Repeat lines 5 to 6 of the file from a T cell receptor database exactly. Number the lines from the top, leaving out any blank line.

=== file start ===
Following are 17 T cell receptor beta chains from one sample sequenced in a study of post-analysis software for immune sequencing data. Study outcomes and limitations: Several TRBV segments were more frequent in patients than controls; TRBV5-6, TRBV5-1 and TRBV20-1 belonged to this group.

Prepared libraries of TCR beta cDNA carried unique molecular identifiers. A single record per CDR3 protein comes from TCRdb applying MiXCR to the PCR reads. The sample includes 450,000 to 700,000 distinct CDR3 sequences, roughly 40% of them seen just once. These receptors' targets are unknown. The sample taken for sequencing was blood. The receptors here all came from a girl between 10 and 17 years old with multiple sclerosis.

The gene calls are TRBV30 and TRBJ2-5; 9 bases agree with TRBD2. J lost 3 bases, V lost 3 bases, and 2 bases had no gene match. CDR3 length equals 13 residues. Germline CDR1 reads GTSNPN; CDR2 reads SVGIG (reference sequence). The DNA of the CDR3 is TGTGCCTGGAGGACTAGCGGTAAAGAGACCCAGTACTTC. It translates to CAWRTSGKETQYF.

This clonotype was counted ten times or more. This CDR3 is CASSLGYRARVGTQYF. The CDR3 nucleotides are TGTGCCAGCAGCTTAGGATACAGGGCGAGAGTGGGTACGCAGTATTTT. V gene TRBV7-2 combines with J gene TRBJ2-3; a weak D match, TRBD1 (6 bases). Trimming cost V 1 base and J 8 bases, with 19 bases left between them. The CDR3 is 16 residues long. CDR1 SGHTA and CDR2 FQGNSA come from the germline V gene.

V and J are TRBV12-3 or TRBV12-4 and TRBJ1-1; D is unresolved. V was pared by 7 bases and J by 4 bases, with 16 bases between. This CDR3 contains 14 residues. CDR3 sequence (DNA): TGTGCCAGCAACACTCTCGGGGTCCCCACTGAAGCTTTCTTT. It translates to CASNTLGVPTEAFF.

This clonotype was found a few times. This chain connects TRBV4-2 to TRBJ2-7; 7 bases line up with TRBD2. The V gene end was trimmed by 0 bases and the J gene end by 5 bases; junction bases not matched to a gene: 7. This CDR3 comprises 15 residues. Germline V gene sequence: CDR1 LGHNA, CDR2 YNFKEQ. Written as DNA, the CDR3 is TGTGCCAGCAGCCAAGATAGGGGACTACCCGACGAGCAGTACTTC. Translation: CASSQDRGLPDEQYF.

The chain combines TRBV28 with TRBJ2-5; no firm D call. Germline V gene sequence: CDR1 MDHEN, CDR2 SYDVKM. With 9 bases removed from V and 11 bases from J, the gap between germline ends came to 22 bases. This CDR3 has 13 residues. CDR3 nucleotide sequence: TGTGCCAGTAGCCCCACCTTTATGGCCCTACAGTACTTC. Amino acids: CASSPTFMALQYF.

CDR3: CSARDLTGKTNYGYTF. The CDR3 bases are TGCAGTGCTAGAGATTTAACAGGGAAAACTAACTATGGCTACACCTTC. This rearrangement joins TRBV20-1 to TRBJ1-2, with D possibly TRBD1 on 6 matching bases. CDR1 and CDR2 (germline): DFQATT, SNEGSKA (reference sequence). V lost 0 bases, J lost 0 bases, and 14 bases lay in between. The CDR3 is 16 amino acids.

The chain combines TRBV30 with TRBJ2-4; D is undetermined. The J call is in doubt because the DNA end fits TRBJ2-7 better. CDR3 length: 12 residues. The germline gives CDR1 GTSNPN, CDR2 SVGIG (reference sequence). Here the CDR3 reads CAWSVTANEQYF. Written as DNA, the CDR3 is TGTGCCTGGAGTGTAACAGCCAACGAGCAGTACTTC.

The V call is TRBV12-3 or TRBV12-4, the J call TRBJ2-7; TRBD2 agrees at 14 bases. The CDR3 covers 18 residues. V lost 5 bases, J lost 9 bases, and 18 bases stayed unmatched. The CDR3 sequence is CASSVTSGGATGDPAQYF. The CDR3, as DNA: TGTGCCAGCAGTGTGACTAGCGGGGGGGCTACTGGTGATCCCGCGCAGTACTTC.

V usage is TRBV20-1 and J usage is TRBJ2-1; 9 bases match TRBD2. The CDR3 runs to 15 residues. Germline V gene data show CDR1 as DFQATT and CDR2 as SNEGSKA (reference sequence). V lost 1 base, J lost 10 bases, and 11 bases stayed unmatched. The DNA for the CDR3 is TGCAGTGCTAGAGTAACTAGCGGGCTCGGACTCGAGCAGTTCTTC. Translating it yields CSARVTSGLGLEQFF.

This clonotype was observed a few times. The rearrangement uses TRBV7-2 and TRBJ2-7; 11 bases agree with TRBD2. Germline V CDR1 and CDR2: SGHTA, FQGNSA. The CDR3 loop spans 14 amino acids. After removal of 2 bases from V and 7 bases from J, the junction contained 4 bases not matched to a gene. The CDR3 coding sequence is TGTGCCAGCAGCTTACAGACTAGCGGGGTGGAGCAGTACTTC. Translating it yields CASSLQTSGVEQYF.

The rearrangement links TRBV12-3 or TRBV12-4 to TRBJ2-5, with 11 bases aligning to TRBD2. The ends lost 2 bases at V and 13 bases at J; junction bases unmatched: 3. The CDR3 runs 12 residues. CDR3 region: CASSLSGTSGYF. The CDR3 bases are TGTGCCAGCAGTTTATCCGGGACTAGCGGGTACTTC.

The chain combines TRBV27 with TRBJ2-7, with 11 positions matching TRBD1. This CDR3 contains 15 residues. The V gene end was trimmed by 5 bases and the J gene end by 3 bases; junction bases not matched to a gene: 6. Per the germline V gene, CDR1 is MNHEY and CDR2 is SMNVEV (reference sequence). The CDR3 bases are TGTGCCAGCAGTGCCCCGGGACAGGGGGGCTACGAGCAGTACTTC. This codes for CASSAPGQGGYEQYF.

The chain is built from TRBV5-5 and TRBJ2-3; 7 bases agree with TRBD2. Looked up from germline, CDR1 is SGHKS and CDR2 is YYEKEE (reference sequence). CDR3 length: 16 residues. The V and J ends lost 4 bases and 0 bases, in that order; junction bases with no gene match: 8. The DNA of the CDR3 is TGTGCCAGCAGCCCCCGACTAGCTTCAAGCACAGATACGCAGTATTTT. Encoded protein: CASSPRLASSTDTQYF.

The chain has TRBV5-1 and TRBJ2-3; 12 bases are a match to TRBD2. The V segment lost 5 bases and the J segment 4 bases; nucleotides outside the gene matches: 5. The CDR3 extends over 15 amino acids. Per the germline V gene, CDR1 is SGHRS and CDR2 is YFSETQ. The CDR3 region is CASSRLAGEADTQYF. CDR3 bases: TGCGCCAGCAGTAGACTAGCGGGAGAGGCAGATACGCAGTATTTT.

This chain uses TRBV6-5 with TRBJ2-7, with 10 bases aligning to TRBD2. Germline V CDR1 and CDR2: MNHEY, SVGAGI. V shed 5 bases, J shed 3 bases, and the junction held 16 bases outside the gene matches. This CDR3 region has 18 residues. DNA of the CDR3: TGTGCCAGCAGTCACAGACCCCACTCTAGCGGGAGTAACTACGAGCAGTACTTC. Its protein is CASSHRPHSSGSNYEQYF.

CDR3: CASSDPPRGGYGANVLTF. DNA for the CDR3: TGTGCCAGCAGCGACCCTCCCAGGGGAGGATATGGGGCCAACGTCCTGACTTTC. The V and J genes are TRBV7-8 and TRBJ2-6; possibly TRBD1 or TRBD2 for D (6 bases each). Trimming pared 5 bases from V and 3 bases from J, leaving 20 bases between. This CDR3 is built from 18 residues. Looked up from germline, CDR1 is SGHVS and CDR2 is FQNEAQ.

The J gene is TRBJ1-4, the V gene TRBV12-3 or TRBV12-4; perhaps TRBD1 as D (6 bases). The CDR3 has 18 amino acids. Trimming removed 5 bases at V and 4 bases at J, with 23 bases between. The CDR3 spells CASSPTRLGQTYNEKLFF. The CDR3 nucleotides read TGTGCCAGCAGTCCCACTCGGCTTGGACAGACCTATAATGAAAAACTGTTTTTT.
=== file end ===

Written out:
V and J are TRBV12-3 or TRBV12-4 and TRBJ1-1; D is unresolved. V was pared by 7 bases and J by 4 bases, with 16 bases between. This CDR3 contains 14 residues. CDR3 sequence (DNA): TGTGCCAGCAACACTCTCGGGGTCCCCACTGAAGCTTTCTTT. It translates to CASNTLGVPTEAFF.

This clonotype was found a few times. This chain connects TRBV4-2 to TRBJ2-7; 7 bases line up with TRBD2. The V gene end was trimmed by 0 bases and the J gene end by 5 bases; junction bases not matched to a gene: 7. This CDR3 comprises 15 residues. Germline V gene sequence: CDR1 LGHNA, CDR2 YNFKEQ. Written as DNA, the CDR3 is TGTGCCAGCAGCCAAGATAGGGGACTACCCGACGAGCAGTACTTC. Translation: CASSQDRGLPDEQYF.